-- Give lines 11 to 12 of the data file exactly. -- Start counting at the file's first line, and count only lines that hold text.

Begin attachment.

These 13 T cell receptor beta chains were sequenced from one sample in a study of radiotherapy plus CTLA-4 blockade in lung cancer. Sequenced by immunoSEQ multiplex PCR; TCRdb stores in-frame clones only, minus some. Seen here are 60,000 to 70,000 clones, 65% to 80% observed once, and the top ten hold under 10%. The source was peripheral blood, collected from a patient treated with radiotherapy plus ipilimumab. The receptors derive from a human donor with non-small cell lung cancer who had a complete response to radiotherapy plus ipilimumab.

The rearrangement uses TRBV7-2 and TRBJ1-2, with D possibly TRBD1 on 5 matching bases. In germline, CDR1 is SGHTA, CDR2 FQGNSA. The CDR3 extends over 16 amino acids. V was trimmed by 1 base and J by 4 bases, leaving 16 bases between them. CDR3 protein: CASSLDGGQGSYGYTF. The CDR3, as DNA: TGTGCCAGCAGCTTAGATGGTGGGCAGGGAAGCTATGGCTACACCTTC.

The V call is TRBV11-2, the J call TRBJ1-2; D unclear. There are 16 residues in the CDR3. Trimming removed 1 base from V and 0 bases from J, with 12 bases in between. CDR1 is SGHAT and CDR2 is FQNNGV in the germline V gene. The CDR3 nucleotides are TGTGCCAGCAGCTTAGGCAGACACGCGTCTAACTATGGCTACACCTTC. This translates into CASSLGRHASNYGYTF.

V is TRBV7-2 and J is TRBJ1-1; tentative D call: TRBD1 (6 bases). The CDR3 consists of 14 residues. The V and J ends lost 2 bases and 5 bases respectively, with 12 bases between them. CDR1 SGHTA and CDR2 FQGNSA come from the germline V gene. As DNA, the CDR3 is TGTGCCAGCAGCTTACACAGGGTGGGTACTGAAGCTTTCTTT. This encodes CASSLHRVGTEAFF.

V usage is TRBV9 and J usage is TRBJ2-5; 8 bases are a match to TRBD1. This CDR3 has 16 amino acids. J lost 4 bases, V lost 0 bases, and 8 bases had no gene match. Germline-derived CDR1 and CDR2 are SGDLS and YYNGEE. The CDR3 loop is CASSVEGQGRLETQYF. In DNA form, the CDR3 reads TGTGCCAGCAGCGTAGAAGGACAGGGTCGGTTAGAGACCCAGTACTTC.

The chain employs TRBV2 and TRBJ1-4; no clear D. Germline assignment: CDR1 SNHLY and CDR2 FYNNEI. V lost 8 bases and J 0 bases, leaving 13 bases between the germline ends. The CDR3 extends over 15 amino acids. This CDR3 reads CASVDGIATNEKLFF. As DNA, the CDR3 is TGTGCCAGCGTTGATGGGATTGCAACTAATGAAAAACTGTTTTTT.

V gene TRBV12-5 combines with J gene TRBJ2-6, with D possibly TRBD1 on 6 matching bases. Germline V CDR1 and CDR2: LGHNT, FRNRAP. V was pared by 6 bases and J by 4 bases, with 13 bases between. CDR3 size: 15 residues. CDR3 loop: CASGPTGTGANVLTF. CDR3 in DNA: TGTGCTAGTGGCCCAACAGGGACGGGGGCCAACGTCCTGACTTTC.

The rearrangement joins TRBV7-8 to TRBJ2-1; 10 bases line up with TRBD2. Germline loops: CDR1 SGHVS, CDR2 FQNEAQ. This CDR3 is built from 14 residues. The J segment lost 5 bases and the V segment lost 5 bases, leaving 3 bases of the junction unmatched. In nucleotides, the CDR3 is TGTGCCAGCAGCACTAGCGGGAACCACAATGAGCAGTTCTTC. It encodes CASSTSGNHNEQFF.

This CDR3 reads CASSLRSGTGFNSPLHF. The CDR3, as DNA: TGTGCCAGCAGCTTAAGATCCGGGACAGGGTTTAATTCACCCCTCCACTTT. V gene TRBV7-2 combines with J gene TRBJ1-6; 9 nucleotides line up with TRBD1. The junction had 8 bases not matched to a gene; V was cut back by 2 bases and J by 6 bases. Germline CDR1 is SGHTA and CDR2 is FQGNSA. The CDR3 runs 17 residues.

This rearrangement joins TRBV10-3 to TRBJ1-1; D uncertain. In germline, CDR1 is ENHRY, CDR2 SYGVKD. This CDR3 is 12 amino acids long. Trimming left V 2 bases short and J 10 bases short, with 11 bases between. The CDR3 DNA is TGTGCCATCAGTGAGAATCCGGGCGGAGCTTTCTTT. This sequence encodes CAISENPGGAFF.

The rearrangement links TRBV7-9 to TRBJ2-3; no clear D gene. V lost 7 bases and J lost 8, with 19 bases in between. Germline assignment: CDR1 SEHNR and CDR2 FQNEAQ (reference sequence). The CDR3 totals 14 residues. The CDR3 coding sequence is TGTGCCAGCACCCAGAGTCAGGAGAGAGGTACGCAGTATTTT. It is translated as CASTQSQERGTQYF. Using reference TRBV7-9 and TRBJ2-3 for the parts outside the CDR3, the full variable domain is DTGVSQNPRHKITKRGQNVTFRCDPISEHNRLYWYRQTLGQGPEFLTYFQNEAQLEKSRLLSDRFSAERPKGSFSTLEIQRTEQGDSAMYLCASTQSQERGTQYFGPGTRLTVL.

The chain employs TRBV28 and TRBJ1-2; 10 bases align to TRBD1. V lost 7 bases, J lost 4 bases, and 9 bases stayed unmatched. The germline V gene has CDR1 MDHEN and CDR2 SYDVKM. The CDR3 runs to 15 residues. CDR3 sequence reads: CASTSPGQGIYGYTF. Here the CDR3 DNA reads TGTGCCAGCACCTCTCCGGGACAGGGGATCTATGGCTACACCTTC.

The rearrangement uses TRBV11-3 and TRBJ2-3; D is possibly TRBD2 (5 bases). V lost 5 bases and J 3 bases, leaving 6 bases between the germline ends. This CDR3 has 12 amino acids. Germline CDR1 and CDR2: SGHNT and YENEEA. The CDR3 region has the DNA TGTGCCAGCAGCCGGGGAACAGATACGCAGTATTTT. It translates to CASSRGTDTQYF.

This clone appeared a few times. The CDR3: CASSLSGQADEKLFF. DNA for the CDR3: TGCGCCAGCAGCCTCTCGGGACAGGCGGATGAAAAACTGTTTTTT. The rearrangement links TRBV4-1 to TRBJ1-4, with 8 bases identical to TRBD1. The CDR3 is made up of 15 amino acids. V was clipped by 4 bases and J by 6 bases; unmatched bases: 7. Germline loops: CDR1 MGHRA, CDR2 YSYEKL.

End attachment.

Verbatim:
The rearrangement links TRBV7-9 to TRBJ2-3; no clear D gene. V lost 7 bases and J lost 8, with 19 bases in between. Germline assignment: CDR1 SEHNR and CDR2 FQNEAQ (reference sequence). The CDR3 totals 14 residues. The CDR3 coding sequence is TGTGCCAGCACCCAGAGTCAGGAGAGAGGTACGCAGTATTTT. It is translated as CASTQSQERGTQYF. Using reference TRBV7-9 and TRBJ2-3 for the parts outside the CDR3, the full variable domain is DTGVSQNPRHKITKRGQNVTFRCDPISEHNRLYWYRQTLGQGPEFLTYFQNEAQLEKSRLLSDRFSAERPKGSFSTLEIQRTEQGDSAMYLCASTQSQERGTQYFGPGTRLTVL.

The chain employs TRBV28 and TRBJ1-2; 10 bases align to TRBD1. V lost 7 bases, J lost 4 bases, and 9 bases stayed unmatched. The germline V gene has CDR1 MDHEN and CDR2 SYDVKM. The CDR3 runs to 15 residues. CDR3 sequence reads: CASTSPGQGIYGYTF. Here the CDR3 DNA reads TGTGCCAGCACCTCTCCGGGACAGGGGATCTATGGCTACACCTTC.